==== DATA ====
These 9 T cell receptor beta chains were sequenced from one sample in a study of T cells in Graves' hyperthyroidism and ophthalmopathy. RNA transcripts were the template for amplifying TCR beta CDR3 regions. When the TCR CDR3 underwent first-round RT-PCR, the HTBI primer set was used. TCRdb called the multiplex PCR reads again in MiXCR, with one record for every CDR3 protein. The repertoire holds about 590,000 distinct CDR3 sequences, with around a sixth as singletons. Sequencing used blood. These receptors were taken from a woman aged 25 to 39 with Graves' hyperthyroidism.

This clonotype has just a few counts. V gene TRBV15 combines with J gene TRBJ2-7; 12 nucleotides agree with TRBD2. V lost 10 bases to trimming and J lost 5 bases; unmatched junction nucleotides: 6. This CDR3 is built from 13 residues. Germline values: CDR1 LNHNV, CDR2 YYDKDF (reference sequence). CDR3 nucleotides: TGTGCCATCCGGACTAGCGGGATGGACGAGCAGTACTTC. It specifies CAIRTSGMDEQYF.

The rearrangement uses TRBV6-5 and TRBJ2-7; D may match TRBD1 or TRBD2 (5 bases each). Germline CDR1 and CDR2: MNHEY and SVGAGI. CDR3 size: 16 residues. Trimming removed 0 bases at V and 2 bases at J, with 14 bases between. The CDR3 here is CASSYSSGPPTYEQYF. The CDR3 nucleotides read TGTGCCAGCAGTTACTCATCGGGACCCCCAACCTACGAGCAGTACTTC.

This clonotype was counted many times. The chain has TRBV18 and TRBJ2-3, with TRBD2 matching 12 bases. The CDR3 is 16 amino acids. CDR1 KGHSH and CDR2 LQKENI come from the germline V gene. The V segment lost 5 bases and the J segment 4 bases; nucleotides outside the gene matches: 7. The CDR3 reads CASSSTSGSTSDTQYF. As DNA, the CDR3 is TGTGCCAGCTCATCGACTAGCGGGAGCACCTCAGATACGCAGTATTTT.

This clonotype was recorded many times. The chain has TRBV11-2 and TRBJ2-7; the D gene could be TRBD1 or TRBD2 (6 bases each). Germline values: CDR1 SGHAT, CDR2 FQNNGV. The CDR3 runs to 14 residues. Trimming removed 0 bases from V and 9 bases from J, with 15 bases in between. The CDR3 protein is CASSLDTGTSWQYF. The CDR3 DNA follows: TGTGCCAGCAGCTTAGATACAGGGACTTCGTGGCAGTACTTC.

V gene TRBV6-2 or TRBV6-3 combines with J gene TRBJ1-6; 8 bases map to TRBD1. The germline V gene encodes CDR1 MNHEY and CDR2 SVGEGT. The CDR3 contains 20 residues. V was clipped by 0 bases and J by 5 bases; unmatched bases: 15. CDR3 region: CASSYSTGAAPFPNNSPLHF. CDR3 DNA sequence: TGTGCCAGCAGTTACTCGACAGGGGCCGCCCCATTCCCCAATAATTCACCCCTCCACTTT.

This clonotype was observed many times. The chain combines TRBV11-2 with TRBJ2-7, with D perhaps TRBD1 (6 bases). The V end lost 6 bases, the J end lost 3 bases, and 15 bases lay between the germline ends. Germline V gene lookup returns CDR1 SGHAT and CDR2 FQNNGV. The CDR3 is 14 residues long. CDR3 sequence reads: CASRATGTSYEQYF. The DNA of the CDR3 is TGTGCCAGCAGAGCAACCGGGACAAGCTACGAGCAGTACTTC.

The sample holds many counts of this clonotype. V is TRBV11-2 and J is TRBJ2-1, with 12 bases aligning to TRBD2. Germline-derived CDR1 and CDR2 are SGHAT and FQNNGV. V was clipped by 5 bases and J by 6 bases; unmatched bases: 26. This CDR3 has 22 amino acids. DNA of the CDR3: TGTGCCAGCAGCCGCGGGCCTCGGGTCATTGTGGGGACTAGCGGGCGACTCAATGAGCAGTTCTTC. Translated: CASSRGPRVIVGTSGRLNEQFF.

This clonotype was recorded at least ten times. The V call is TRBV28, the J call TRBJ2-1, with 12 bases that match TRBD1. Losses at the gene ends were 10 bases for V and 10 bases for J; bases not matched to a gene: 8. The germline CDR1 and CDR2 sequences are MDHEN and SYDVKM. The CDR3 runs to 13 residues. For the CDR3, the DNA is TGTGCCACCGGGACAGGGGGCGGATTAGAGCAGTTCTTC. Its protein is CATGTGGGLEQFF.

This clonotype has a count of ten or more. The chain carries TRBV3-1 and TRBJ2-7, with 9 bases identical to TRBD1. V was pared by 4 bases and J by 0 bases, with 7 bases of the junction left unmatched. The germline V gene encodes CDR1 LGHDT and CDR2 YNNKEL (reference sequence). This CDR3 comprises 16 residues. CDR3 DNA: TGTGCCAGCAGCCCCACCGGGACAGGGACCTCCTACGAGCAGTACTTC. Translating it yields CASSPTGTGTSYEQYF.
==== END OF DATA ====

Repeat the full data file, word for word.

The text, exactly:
These 9 T cell receptor beta chains were sequenced from one sample in a study of T cells in Graves' hyperthyroidism and ophthalmopathy. RNA transcripts were the template for amplifying TCR beta CDR3 regions. When the TCR CDR3 underwent first-round RT-PCR, the HTBI primer set was used. TCRdb called the multiplex PCR reads again in MiXCR, with one record for every CDR3 protein. The repertoire holds about 590,000 distinct CDR3 sequences, with around a sixth as singletons. Sequencing used blood. These receptors were taken from a woman aged 25 to 39 with Graves' hyperthyroidism.

This clonotype has just a few counts. V gene TRBV15 combines with J gene TRBJ2-7; 12 nucleotides agree with TRBD2. V lost 10 bases to trimming and J lost 5 bases; unmatched junction nucleotides: 6. This CDR3 is built from 13 residues. Germline values: CDR1 LNHNV, CDR2 YYDKDF (reference sequence). CDR3 nucleotides: TGTGCCATCCGGACTAGCGGGATGGACGAGCAGTACTTC. It specifies CAIRTSGMDEQYF.

The rearrangement uses TRBV6-5 and TRBJ2-7; D may match TRBD1 or TRBD2 (5 bases each). Germline CDR1 and CDR2: MNHEY and SVGAGI. CDR3 size: 16 residues. Trimming removed 0 bases at V and 2 bases at J, with 14 bases between. The CDR3 here is CASSYSSGPPTYEQYF. The CDR3 nucleotides read TGTGCCAGCAGTTACTCATCGGGACCCCCAACCTACGAGCAGTACTTC.

This clonotype was counted many times. The chain has TRBV18 and TRBJ2-3, with TRBD2 matching 12 bases. The CDR3 is 16 amino acids. CDR1 KGHSH and CDR2 LQKENI come from the germline V gene. The V segment lost 5 bases and the J segment 4 bases; nucleotides outside the gene matches: 7. The CDR3 reads CASSSTSGSTSDTQYF. As DNA, the CDR3 is TGTGCCAGCTCATCGACTAGCGGGAGCACCTCAGATACGCAGTATTTT.

This clonotype was recorded many times. The chain has TRBV11-2 and TRBJ2-7; the D gene could be TRBD1 or TRBD2 (6 bases each). Germline values: CDR1 SGHAT, CDR2 FQNNGV. The CDR3 runs to 14 residues. Trimming removed 0 bases from V and 9 bases from J, with 15 bases in between. The CDR3 protein is CASSLDTGTSWQYF. The CDR3 DNA follows: TGTGCCAGCAGCTTAGATACAGGGACTTCGTGGCAGTACTTC.

V gene TRBV6-2 or TRBV6-3 combines with J gene TRBJ1-6; 8 bases map to TRBD1. The germline V gene encodes CDR1 MNHEY and CDR2 SVGEGT. The CDR3 contains 20 residues. V was clipped by 0 bases and J by 5 bases; unmatched bases: 15. CDR3 region: CASSYSTGAAPFPNNSPLHF. CDR3 DNA sequence: TGTGCCAGCAGTTACTCGACAGGGGCCGCCCCATTCCCCAATAATTCACCCCTCCACTTT.

This clonotype was observed many times. The chain combines TRBV11-2 with TRBJ2-7, with D perhaps TRBD1 (6 bases). The V end lost 6 bases, the J end lost 3 bases, and 15 bases lay between the germline ends. Germline V gene lookup returns CDR1 SGHAT and CDR2 FQNNGV. The CDR3 is 14 residues long. CDR3 sequence reads: CASRATGTSYEQYF. The DNA of the CDR3 is TGTGCCAGCAGAGCAACCGGGACAAGCTACGAGCAGTACTTC.

The sample holds many counts of this clonotype. V is TRBV11-2 and J is TRBJ2-1, with 12 bases aligning to TRBD2. Germline-derived CDR1 and CDR2 are SGHAT and FQNNGV. V was clipped by 5 bases and J by 6 bases; unmatched bases: 26. This CDR3 has 22 amino acids. DNA of the CDR3: TGTGCCAGCAGCCGCGGGCCTCGGGTCATTGTGGGGACTAGCGGGCGACTCAATGAGCAGTTCTTC. Translated: CASSRGPRVIVGTSGRLNEQFF.

This clonotype was recorded at least ten times. The V call is TRBV28, the J call TRBJ2-1, with 12 bases that match TRBD1. Losses at the gene ends were 10 bases for V and 10 bases for J; bases not matched to a gene: 8. The germline CDR1 and CDR2 sequences are MDHEN and SYDVKM. The CDR3 runs to 13 residues. For the CDR3, the DNA is TGTGCCACCGGGACAGGGGGCGGATTAGAGCAGTTCTTC. Its protein is CATGTGGGLEQFF.

This clonotype has a count of ten or more. The chain carries TRBV3-1 and TRBJ2-7, with 9 bases identical to TRBD1. V was pared by 4 bases and J by 0 bases, with 7 bases of the junction left unmatched. The germline V gene encodes CDR1 LGHDT and CDR2 YNNKEL (reference sequence). This CDR3 comprises 16 residues. CDR3 DNA: TGTGCCAGCAGCCCCACCGGGACAGGGACCTCCTACGAGCAGTACTTC. Translating it yields CASSPTGTGTSYEQYF.